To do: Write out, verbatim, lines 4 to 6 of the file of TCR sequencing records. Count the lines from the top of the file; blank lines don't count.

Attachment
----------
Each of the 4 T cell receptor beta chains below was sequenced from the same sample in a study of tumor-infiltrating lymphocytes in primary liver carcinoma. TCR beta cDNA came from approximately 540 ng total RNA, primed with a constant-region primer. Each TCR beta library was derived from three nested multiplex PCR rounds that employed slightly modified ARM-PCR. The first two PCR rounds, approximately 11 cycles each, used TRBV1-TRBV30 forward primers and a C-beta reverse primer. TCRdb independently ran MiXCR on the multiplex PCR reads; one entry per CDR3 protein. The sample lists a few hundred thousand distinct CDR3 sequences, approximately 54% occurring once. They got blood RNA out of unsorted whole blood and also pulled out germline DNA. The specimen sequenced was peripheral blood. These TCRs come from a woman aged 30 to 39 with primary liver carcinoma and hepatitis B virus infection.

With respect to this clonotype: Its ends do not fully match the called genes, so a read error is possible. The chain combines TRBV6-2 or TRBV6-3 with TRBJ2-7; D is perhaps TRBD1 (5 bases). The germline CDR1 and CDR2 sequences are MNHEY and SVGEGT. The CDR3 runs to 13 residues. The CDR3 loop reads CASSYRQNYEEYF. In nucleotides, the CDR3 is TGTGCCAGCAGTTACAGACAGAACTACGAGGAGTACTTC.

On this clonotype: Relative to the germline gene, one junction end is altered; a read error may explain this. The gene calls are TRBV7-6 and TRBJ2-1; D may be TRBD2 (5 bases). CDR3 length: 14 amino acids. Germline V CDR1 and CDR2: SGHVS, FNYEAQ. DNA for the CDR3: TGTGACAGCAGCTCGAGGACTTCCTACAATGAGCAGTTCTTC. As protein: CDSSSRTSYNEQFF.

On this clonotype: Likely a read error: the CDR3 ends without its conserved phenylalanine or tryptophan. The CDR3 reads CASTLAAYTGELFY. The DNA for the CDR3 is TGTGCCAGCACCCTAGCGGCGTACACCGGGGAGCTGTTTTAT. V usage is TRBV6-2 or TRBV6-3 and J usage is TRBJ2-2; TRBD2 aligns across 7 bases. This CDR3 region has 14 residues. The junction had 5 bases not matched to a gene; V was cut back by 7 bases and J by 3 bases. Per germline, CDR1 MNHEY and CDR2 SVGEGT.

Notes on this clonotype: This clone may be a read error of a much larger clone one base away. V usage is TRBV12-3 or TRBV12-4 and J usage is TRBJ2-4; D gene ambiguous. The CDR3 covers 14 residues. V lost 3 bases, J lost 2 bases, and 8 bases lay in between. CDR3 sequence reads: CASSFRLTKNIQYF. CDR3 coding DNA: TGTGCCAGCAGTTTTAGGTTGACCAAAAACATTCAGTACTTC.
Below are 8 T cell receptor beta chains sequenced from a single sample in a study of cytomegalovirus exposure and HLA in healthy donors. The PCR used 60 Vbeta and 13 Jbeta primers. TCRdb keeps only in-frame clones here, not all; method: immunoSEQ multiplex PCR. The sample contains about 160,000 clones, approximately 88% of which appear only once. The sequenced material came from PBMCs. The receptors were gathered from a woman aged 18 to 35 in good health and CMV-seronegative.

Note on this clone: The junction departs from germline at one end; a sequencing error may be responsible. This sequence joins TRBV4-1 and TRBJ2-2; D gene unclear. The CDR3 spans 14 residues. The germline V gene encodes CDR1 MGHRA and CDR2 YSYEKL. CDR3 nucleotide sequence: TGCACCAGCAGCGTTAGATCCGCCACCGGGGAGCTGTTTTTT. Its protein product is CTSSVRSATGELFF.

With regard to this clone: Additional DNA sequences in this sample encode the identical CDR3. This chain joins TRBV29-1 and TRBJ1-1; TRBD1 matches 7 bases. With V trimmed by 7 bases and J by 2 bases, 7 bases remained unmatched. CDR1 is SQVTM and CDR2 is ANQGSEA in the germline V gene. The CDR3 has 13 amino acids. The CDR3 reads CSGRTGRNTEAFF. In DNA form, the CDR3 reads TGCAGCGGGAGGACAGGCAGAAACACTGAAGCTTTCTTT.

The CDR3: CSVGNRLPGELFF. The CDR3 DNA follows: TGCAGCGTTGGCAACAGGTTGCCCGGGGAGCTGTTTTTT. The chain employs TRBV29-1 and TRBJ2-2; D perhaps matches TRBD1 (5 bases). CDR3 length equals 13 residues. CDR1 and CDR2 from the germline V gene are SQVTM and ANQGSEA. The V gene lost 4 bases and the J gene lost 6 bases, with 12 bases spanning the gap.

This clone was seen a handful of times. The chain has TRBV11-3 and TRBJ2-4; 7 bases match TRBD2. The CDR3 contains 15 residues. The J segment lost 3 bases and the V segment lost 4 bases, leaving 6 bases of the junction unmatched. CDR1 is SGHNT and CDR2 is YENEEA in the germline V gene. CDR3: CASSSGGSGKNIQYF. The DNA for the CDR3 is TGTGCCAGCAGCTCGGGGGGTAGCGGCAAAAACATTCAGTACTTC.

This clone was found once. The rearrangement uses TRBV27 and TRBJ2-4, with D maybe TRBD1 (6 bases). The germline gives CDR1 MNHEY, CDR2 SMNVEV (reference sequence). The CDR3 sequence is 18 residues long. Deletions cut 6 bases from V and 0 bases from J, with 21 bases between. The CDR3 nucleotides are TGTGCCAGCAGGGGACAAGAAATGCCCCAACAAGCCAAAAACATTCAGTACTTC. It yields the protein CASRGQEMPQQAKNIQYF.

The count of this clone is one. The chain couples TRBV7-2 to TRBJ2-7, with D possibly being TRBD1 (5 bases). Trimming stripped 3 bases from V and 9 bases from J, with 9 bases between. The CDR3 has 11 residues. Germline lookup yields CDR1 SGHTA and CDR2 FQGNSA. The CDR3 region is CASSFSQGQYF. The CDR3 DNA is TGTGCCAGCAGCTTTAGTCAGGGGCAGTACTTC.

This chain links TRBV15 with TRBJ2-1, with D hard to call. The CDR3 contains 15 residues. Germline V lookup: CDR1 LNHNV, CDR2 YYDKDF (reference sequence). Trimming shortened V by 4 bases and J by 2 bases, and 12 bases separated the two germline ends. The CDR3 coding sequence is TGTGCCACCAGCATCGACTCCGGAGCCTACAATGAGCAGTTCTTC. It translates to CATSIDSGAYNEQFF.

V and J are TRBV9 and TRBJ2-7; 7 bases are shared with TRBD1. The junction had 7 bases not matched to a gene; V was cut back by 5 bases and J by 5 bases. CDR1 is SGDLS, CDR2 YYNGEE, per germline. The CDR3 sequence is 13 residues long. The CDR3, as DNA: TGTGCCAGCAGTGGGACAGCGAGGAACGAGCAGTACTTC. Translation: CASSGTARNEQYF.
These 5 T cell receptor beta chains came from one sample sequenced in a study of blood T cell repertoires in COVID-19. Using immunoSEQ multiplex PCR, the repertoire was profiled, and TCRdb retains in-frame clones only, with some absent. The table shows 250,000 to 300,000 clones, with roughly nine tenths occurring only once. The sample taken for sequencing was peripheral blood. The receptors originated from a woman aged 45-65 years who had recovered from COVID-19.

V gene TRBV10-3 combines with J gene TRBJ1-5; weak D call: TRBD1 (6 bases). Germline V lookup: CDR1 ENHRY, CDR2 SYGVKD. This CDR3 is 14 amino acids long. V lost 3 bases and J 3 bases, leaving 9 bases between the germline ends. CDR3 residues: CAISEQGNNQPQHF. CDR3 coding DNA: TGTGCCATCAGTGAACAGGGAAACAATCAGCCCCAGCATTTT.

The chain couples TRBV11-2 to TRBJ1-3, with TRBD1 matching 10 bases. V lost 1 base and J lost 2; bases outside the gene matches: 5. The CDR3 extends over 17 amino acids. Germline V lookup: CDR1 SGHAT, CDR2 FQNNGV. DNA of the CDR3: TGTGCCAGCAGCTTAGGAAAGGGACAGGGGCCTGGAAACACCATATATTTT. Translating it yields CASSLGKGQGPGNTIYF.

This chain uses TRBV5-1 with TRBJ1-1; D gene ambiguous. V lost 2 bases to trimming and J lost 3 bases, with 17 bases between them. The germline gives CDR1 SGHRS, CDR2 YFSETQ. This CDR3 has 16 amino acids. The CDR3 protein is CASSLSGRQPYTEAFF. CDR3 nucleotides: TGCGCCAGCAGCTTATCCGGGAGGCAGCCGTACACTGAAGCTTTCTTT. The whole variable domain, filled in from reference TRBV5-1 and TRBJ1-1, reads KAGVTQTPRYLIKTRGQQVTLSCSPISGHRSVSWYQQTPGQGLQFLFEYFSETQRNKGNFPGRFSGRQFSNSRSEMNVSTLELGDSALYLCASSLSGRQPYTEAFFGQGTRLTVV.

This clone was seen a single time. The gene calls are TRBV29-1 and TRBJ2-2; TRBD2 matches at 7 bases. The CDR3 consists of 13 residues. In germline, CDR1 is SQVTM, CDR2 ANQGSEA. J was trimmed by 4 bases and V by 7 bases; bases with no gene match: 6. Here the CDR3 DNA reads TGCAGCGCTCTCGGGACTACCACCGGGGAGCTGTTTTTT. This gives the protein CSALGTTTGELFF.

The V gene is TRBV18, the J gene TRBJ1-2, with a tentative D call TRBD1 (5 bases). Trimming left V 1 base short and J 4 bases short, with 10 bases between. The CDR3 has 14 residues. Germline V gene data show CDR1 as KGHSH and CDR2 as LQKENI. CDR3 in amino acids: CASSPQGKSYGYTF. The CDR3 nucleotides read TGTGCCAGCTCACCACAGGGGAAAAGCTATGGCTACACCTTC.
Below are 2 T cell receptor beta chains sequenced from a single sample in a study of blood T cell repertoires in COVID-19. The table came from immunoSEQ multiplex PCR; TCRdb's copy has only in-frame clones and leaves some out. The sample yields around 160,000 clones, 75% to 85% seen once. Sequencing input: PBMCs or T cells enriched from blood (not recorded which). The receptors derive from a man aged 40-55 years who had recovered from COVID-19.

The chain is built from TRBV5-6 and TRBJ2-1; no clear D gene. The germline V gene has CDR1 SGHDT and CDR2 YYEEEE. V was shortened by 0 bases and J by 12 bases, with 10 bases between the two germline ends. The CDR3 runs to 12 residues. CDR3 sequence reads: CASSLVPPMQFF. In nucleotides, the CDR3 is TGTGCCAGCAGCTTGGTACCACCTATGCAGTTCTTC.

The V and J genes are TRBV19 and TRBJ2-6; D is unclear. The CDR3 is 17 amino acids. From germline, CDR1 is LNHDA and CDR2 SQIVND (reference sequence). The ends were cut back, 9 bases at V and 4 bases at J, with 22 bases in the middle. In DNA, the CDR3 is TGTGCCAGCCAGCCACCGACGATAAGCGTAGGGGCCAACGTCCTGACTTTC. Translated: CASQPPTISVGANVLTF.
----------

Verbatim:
On this clonotype: Likely a read error: the CDR3 ends without its conserved phenylalanine or tryptophan. The CDR3 reads CASTLAAYTGELFY. The DNA for the CDR3 is TGTGCCAGCACCCTAGCGGCGTACACCGGGGAGCTGTTTTAT. V usage is TRBV6-2 or TRBV6-3 and J usage is TRBJ2-2; TRBD2 aligns across 7 bases. This CDR3 region has 14 residues. The junction had 5 bases not matched to a gene; V was cut back by 7 bases and J by 3 bases. Per germline, CDR1 MNHEY and CDR2 SVGEGT.

Notes on this clonotype: This clone may be a read error of a much larger clone one base away. V usage is TRBV12-3 or TRBV12-4 and J usage is TRBJ2-4; D gene ambiguous. The CDR3 covers 14 residues. V lost 3 bases, J lost 2 bases, and 8 bases lay in between. CDR3 sequence reads: CASSFRLTKNIQYF. CDR3 coding DNA: TGTGCCAGCAGTTTTAGGTTGACCAAAAACATTCAGTACTTC.
Below are 8 T cell receptor beta chains sequenced from a single sample in a study of cytomegalovirus exposure and HLA in healthy donors. The PCR used 60 Vbeta and 13 Jbeta primers. TCRdb keeps only in-frame clones here, not all; method: immunoSEQ multiplex PCR. The sample contains about 160,000 clones, approximately 88% of which appear only once. The sequenced material came from PBMCs. The receptors were gathered from a woman aged 18 to 35 in good health and CMV-seronegative.